Wednesday, January 15, 2014

Slime Flux

Yesterday, our doggies didn't want to go outside in the rain to do their business and what not, and the only way I could change their minds was to accompany them, so Silkworm and I went out in the yard and walked around with them. I tossed Kylie's Frisbee and kicked Woody's toy around for a while, and then a spot on our climbing tree caught my eye.

'Twas foaming at the mouth! "Rabies!" I cried. (It looked a lot worse yesterday.) We went to inspect it, and sure enough, dozens of foam spots dappled the tree. When we looked around at the other five trees, unto our surprise, they had a few spots, as well. Initially, I figured it must have been caused by the rain--that the sap turned to foam in the rain and I'd never noticed the phenomenon before--but upon further research on the handy dandy Internet after returning indoors, we were enlightened to the fate of our trees. It's slime flux!

Slime flux is quite an icky disease in trees where in the victim tree succumbs to a bacterial attack and ends up smelling like fermenting gook and oozing all kinds of frothy sap. Supposedly, it can be caused by any kind of stress, so to be absolutely sure of our diagnosis, we thought back to what might have been considered stress in the past few days or weeks--and then, ding ding, we have a winner! A few days ago, after a blizzard dumped a foot of snow on the ground, the temperature suddenly spiked to 55 degrees and all of the snow melted overnight. That can't be healthy, we thought. What's more, the worst infected tree happens to be our climbing tree, the one my dad drilled pieces of wood into for steps. It also looks to have suffered lightning damage once upon a time, as it's missing its top. The slime flux theory was building plausibility. We're almost positive that's what it is, though we're no tree experts.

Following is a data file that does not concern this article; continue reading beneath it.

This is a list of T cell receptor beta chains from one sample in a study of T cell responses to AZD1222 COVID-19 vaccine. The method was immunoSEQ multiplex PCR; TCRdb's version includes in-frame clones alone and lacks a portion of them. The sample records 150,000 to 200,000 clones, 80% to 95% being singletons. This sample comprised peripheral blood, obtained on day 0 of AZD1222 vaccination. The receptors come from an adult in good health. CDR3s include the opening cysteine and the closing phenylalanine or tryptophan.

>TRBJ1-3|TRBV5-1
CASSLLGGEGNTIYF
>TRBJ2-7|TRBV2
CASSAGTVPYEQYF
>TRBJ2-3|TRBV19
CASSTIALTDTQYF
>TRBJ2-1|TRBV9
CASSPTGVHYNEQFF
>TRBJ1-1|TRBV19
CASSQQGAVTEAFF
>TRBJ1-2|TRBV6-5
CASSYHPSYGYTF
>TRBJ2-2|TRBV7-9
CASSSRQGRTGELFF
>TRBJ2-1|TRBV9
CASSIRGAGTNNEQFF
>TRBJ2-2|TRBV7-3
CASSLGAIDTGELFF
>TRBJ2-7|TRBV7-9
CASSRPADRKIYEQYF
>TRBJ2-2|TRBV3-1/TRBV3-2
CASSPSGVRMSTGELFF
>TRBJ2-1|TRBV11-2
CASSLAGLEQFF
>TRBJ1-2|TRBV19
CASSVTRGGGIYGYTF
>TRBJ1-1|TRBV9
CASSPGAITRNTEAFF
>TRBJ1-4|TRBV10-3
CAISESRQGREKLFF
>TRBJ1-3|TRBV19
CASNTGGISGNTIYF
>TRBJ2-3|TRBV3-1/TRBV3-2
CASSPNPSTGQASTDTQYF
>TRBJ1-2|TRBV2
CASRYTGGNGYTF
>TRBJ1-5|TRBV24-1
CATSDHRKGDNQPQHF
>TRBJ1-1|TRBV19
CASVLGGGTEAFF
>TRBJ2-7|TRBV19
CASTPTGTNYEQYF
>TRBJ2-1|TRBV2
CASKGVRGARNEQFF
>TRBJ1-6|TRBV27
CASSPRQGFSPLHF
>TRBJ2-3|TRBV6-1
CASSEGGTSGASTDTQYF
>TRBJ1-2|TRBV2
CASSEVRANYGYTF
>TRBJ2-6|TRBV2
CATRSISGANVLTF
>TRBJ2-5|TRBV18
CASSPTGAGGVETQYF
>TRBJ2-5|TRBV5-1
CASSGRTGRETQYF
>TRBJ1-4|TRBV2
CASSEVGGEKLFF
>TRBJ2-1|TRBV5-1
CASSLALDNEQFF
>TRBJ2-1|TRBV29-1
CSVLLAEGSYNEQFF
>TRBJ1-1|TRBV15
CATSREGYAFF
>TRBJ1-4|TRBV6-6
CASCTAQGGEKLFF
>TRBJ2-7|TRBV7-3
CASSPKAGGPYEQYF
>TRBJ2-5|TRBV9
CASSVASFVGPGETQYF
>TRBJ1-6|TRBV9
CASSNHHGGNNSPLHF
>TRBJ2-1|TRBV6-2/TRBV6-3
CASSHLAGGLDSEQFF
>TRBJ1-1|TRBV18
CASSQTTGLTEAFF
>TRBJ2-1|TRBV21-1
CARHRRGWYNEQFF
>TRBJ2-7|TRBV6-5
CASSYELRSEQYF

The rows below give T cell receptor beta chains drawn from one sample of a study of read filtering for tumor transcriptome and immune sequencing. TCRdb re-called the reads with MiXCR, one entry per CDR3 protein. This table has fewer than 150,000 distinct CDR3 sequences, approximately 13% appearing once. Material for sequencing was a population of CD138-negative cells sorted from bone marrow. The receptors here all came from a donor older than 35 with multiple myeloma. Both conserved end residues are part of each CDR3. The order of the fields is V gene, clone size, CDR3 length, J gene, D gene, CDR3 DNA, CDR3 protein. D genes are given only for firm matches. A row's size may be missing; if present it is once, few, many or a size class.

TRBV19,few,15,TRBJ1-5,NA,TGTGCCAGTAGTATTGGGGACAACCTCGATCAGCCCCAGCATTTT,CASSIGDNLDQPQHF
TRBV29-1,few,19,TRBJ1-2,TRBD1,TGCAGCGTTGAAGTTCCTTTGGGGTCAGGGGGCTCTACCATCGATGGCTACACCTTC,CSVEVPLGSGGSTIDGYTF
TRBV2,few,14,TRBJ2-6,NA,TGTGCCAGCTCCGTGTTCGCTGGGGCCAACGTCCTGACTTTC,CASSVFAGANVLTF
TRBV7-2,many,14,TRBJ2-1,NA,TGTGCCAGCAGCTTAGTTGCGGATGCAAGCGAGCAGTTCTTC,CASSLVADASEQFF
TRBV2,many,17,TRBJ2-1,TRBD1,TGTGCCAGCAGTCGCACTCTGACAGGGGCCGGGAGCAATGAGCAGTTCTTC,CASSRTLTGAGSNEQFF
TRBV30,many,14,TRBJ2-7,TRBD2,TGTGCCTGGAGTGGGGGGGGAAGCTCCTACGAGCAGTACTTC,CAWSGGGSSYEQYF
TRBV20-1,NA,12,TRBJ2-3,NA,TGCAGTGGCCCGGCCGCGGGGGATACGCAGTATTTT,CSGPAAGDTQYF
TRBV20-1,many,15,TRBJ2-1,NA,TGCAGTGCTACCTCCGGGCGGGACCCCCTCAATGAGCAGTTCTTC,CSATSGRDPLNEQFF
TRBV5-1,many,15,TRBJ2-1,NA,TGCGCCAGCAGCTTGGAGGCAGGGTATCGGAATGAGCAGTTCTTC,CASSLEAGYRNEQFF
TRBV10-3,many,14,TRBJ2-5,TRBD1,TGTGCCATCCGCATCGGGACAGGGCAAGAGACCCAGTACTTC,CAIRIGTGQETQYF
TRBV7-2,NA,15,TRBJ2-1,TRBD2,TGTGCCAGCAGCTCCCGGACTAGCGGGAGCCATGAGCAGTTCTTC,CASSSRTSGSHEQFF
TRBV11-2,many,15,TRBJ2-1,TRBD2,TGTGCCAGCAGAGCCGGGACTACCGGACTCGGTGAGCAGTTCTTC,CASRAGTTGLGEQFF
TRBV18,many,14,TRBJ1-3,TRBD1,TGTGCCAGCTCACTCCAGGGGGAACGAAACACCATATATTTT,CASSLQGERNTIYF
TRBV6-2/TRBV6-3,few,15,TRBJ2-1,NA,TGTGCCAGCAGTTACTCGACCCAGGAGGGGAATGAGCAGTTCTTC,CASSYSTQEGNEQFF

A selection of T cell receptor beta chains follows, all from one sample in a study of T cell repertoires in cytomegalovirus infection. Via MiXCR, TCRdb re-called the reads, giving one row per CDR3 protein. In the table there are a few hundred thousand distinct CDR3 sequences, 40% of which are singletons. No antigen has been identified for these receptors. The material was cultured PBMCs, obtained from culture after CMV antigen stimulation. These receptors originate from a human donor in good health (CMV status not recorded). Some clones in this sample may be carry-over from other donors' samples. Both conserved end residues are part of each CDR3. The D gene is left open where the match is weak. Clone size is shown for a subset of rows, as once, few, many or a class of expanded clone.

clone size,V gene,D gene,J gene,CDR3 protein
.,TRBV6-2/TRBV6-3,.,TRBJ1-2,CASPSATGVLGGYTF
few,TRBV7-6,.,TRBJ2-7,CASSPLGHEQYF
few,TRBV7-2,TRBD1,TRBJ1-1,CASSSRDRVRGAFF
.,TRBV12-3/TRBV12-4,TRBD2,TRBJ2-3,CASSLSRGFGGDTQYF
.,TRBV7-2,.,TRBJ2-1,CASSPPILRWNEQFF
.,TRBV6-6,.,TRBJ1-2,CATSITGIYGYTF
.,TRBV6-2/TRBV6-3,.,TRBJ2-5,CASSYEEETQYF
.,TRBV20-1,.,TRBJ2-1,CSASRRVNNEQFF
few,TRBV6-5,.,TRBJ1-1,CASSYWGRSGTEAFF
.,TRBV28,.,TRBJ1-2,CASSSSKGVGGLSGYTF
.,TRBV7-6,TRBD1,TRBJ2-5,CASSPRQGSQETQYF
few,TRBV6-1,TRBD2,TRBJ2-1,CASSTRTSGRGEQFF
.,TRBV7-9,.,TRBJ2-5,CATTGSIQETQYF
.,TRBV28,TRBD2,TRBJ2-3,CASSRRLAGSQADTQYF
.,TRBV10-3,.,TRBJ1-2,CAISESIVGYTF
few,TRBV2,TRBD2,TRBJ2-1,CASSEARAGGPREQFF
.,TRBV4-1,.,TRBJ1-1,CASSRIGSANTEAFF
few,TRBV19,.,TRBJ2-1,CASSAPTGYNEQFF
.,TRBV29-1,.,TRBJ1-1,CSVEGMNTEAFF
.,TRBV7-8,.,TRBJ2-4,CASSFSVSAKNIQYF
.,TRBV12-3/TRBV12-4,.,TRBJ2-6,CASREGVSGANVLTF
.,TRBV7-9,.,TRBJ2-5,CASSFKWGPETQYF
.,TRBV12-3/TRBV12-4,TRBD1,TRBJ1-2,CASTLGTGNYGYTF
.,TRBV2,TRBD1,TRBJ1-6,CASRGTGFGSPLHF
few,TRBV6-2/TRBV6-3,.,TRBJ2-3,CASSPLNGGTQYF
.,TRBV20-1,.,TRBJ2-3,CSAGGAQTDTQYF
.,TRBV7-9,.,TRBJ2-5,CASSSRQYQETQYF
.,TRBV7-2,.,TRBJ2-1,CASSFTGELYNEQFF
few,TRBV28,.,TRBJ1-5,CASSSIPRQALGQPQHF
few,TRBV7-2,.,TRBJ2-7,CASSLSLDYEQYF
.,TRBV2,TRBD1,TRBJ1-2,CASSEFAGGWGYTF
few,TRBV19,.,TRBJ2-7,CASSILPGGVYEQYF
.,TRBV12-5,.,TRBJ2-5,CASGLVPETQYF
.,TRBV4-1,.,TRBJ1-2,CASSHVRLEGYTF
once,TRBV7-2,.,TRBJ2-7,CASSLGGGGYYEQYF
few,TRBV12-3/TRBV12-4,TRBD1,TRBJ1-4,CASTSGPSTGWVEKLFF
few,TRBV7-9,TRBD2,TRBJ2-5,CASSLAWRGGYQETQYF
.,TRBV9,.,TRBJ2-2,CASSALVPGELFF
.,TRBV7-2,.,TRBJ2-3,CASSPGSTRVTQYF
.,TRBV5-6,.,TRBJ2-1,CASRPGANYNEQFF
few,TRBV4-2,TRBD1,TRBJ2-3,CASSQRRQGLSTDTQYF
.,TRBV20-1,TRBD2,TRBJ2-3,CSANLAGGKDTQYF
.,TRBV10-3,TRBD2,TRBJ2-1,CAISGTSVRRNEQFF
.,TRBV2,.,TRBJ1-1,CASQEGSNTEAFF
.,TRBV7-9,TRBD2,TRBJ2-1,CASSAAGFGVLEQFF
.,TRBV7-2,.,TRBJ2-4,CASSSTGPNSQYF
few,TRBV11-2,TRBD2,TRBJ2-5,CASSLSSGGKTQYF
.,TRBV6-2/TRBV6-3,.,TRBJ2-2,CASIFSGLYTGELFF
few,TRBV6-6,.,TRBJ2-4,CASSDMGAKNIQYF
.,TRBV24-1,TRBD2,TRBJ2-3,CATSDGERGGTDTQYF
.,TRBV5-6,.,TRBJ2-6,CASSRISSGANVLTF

As much as I think I should be making soup for the sickly trees, I must say, "Our trees have slime flux" is a pretty silly phrase and I can't help smiling when I say it. Slime flux. Is that not the coolest disease you've ever heard of? Unfortunately, my Internet resources tell me there is no known cure. Our trees are simply destined to a fate of living with chronic slime flux. The only way to ameliorate it is to lessen the stress on the trees, but not to remove anything nailed into the tree because that only causes more stress, so therefore it seems Silkworm and I may never sit in our climbing tree's limbs again, and the steps will be there taunting us. Sob, wail, cry! I will miss sitting up in that tree.

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